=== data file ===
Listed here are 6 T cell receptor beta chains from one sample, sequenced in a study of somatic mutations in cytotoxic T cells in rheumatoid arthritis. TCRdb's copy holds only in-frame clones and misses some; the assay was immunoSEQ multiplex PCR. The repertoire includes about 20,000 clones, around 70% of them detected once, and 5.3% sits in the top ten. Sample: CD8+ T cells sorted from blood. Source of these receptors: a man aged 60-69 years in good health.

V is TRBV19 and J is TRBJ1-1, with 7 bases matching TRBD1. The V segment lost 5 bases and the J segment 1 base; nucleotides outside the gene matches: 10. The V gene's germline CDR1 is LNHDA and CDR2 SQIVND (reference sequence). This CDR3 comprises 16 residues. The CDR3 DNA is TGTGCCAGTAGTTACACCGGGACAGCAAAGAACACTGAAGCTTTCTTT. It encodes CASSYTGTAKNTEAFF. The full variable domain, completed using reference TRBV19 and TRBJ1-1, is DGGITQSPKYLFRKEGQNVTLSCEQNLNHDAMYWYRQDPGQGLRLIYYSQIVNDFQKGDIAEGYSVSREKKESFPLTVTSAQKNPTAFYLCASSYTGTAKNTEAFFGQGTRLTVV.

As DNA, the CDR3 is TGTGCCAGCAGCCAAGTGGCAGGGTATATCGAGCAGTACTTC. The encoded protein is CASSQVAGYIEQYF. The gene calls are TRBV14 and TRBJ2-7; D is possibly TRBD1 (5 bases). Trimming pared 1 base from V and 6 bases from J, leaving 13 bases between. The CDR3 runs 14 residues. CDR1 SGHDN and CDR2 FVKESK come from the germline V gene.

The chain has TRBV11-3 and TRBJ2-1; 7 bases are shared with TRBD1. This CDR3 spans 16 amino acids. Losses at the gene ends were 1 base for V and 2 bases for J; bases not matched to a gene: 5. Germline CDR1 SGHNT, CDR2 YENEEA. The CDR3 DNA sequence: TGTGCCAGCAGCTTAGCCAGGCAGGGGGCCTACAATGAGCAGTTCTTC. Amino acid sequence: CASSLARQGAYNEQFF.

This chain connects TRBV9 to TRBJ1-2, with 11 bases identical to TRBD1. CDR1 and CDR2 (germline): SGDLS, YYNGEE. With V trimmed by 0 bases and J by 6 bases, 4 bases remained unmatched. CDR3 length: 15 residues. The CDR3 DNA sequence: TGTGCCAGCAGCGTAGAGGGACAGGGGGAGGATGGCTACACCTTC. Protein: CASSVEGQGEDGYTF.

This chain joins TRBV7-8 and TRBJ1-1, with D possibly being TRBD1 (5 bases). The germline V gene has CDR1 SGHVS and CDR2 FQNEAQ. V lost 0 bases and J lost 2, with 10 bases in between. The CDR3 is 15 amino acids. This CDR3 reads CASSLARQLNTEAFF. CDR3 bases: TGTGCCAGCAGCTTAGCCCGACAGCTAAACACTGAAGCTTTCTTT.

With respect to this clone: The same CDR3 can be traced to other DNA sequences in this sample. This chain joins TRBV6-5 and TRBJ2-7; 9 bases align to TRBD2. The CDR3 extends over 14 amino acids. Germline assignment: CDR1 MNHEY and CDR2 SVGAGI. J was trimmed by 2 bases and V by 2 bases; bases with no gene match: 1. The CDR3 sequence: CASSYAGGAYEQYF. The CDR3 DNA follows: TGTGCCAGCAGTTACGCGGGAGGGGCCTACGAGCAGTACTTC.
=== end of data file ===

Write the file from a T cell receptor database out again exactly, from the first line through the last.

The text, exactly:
Listed here are 6 T cell receptor beta chains from one sample, sequenced in a study of somatic mutations in cytotoxic T cells in rheumatoid arthritis. TCRdb's copy holds only in-frame clones and misses some; the assay was immunoSEQ multiplex PCR. The repertoire includes about 20,000 clones, around 70% of them detected once, and 5.3% sits in the top ten. Sample: CD8+ T cells sorted from blood. Source of these receptors: a man aged 60-69 years in good health.

V is TRBV19 and J is TRBJ1-1, with 7 bases matching TRBD1. The V segment lost 5 bases and the J segment 1 base; nucleotides outside the gene matches: 10. The V gene's germline CDR1 is LNHDA and CDR2 SQIVND (reference sequence). This CDR3 comprises 16 residues. The CDR3 DNA is TGTGCCAGTAGTTACACCGGGACAGCAAAGAACACTGAAGCTTTCTTT. It encodes CASSYTGTAKNTEAFF. The full variable domain, completed using reference TRBV19 and TRBJ1-1, is DGGITQSPKYLFRKEGQNVTLSCEQNLNHDAMYWYRQDPGQGLRLIYYSQIVNDFQKGDIAEGYSVSREKKESFPLTVTSAQKNPTAFYLCASSYTGTAKNTEAFFGQGTRLTVV.

As DNA, the CDR3 is TGTGCCAGCAGCCAAGTGGCAGGGTATATCGAGCAGTACTTC. The encoded protein is CASSQVAGYIEQYF. The gene calls are TRBV14 and TRBJ2-7; D is possibly TRBD1 (5 bases). Trimming pared 1 base from V and 6 bases from J, leaving 13 bases between. The CDR3 runs 14 residues. CDR1 SGHDN and CDR2 FVKESK come from the germline V gene.

The chain has TRBV11-3 and TRBJ2-1; 7 bases are shared with TRBD1. This CDR3 spans 16 amino acids. Losses at the gene ends were 1 base for V and 2 bases for J; bases not matched to a gene: 5. Germline CDR1 SGHNT, CDR2 YENEEA. The CDR3 DNA sequence: TGTGCCAGCAGCTTAGCCAGGCAGGGGGCCTACAATGAGCAGTTCTTC. Amino acid sequence: CASSLARQGAYNEQFF.

This chain connects TRBV9 to TRBJ1-2, with 11 bases identical to TRBD1. CDR1 and CDR2 (germline): SGDLS, YYNGEE. With V trimmed by 0 bases and J by 6 bases, 4 bases remained unmatched. CDR3 length: 15 residues. The CDR3 DNA sequence: TGTGCCAGCAGCGTAGAGGGACAGGGGGAGGATGGCTACACCTTC. Protein: CASSVEGQGEDGYTF.

This chain joins TRBV7-8 and TRBJ1-1, with D possibly being TRBD1 (5 bases). The germline V gene has CDR1 SGHVS and CDR2 FQNEAQ. V lost 0 bases and J lost 2, with 10 bases in between. The CDR3 is 15 amino acids. This CDR3 reads CASSLARQLNTEAFF. CDR3 bases: TGTGCCAGCAGCTTAGCCCGACAGCTAAACACTGAAGCTTTCTTT.

With respect to this clone: The same CDR3 can be traced to other DNA sequences in this sample. This chain joins TRBV6-5 and TRBJ2-7; 9 bases align to TRBD2. The CDR3 extends over 14 amino acids. Germline assignment: CDR1 MNHEY and CDR2 SVGAGI. J was trimmed by 2 bases and V by 2 bases; bases with no gene match: 1. The CDR3 sequence: CASSYAGGAYEQYF. The CDR3 DNA follows: TGTGCCAGCAGTTACGCGGGAGGGGCCTACGAGCAGTACTTC.